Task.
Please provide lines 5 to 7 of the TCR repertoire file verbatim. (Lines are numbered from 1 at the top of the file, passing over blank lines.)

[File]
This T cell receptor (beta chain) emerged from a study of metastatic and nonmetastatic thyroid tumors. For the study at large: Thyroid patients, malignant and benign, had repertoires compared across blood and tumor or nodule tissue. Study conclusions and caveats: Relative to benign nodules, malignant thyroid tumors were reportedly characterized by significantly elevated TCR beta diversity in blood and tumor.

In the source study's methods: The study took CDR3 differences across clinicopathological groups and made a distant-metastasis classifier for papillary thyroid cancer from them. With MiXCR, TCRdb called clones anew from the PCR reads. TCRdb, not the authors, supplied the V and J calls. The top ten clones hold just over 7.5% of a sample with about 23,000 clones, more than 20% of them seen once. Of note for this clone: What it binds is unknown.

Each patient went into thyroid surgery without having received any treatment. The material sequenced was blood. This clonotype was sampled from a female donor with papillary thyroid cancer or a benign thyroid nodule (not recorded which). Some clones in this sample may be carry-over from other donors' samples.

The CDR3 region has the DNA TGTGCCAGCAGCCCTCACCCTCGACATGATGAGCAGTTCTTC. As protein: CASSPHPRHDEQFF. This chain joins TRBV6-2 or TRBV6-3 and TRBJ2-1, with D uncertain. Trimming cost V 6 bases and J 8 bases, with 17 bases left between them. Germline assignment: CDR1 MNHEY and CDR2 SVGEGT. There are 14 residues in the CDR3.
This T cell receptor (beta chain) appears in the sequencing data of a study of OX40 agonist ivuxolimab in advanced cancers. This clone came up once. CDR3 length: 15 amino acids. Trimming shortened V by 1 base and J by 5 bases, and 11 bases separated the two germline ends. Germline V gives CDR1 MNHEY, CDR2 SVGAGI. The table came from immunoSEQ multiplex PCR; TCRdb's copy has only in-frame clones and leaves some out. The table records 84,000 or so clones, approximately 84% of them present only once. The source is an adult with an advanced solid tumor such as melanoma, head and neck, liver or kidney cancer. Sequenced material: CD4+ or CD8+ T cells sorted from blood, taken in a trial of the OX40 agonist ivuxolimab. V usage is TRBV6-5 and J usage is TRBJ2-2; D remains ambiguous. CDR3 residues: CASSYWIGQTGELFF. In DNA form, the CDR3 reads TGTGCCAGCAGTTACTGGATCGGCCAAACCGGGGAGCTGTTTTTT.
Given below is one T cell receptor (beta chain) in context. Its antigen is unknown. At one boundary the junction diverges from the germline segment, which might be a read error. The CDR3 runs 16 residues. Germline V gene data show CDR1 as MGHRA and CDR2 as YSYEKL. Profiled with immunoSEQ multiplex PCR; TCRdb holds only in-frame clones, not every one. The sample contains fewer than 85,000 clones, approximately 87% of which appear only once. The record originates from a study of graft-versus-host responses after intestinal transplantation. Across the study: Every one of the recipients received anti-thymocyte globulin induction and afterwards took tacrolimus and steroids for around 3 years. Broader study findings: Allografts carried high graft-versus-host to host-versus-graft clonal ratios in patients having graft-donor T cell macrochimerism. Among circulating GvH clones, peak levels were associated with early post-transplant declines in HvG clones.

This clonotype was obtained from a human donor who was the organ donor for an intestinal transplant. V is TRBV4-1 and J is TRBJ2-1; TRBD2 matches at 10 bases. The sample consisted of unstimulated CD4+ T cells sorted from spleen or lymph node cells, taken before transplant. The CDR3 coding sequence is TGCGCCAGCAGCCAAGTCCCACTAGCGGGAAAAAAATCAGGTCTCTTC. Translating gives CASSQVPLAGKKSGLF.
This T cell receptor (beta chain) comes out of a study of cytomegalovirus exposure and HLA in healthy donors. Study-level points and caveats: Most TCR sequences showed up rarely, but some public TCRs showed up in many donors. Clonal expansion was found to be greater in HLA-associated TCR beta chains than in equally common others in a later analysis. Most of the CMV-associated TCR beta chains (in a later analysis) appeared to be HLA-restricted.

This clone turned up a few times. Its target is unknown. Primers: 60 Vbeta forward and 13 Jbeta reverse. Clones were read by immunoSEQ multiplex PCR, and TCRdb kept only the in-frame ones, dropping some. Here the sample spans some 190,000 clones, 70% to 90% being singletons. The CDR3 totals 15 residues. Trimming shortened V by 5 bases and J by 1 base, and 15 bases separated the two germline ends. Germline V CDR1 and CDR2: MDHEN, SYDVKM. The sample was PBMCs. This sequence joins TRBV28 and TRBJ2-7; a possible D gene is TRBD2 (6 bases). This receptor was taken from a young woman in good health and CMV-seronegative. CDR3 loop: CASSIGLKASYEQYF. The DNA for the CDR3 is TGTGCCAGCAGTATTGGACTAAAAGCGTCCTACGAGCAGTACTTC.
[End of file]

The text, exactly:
This T cell receptor (beta chain) appears in the sequencing data of a study of OX40 agonist ivuxolimab in advanced cancers. This clone came up once. CDR3 length: 15 amino acids. Trimming shortened V by 1 base and J by 5 bases, and 11 bases separated the two germline ends. Germline V gives CDR1 MNHEY, CDR2 SVGAGI. The table came from immunoSEQ multiplex PCR; TCRdb's copy has only in-frame clones and leaves some out. The table records 84,000 or so clones, approximately 84% of them present only once. The source is an adult with an advanced solid tumor such as melanoma, head and neck, liver or kidney cancer. Sequenced material: CD4+ or CD8+ T cells sorted from blood, taken in a trial of the OX40 agonist ivuxolimab. V usage is TRBV6-5 and J usage is TRBJ2-2; D remains ambiguous. CDR3 residues: CASSYWIGQTGELFF. In DNA form, the CDR3 reads TGTGCCAGCAGTTACTGGATCGGCCAAACCGGGGAGCTGTTTTTT.
Given below is one T cell receptor (beta chain) in context. Its antigen is unknown. At one boundary the junction diverges from the germline segment, which might be a read error. The CDR3 runs 16 residues. Germline V gene data show CDR1 as MGHRA and CDR2 as YSYEKL. Profiled with immunoSEQ multiplex PCR; TCRdb holds only in-frame clones, not every one. The sample contains fewer than 85,000 clones, approximately 87% of which appear only once. The record originates from a study of graft-versus-host responses after intestinal transplantation. Across the study: Every one of the recipients received anti-thymocyte globulin induction and afterwards took tacrolimus and steroids for around 3 years. Broader study findings: Allografts carried high graft-versus-host to host-versus-graft clonal ratios in patients having graft-donor T cell macrochimerism. Among circulating GvH clones, peak levels were associated with early post-transplant declines in HvG clones.

This clonotype was obtained from a human donor who was the organ donor for an intestinal transplant. V is TRBV4-1 and J is TRBJ2-1; TRBD2 matches at 10 bases. The sample consisted of unstimulated CD4+ T cells sorted from spleen or lymph node cells, taken before transplant. The CDR3 coding sequence is TGCGCCAGCAGCCAAGTCCCACTAGCGGGAAAAAAATCAGGTCTCTTC. Translating gives CASSQVPLAGKKSGLF.